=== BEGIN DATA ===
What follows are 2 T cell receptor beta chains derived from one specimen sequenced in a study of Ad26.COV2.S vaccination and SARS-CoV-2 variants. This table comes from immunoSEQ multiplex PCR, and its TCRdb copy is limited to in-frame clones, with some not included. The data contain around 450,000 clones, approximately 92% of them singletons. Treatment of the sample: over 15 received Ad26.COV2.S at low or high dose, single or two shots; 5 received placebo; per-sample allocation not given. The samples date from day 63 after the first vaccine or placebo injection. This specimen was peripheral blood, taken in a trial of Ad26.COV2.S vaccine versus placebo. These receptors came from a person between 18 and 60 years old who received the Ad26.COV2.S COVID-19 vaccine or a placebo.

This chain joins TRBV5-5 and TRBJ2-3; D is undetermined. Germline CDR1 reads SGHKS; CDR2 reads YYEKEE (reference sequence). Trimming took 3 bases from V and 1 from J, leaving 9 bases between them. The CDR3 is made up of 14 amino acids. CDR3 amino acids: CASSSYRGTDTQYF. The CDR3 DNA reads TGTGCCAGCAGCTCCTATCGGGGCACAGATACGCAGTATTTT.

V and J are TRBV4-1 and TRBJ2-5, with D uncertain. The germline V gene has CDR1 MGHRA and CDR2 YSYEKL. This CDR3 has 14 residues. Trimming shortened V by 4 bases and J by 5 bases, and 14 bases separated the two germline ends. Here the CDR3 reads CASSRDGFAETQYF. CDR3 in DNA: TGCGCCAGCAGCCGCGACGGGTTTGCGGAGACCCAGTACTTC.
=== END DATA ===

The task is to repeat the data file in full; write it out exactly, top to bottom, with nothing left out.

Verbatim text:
What follows are 2 T cell receptor beta chains derived from one specimen sequenced in a study of Ad26.COV2.S vaccination and SARS-CoV-2 variants. This table comes from immunoSEQ multiplex PCR, and its TCRdb copy is limited to in-frame clones, with some not included. The data contain around 450,000 clones, approximately 92% of them singletons. Treatment of the sample: over 15 received Ad26.COV2.S at low or high dose, single or two shots; 5 received placebo; per-sample allocation not given. The samples date from day 63 after the first vaccine or placebo injection. This specimen was peripheral blood, taken in a trial of Ad26.COV2.S vaccine versus placebo. These receptors came from a person between 18 and 60 years old who received the Ad26.COV2.S COVID-19 vaccine or a placebo.

This chain joins TRBV5-5 and TRBJ2-3; D is undetermined. Germline CDR1 reads SGHKS; CDR2 reads YYEKEE (reference sequence). Trimming took 3 bases from V and 1 from J, leaving 9 bases between them. The CDR3 is made up of 14 amino acids. CDR3 amino acids: CASSSYRGTDTQYF. The CDR3 DNA reads TGTGCCAGCAGCTCCTATCGGGGCACAGATACGCAGTATTTT.

V and J are TRBV4-1 and TRBJ2-5, with D uncertain. The germline V gene has CDR1 MGHRA and CDR2 YSYEKL. This CDR3 has 14 residues. Trimming shortened V by 4 bases and J by 5 bases, and 14 bases separated the two germline ends. Here the CDR3 reads CASSRDGFAETQYF. CDR3 in DNA: TGCGCCAGCAGCCGCGACGGGTTTGCGGAGACCCAGTACTTC.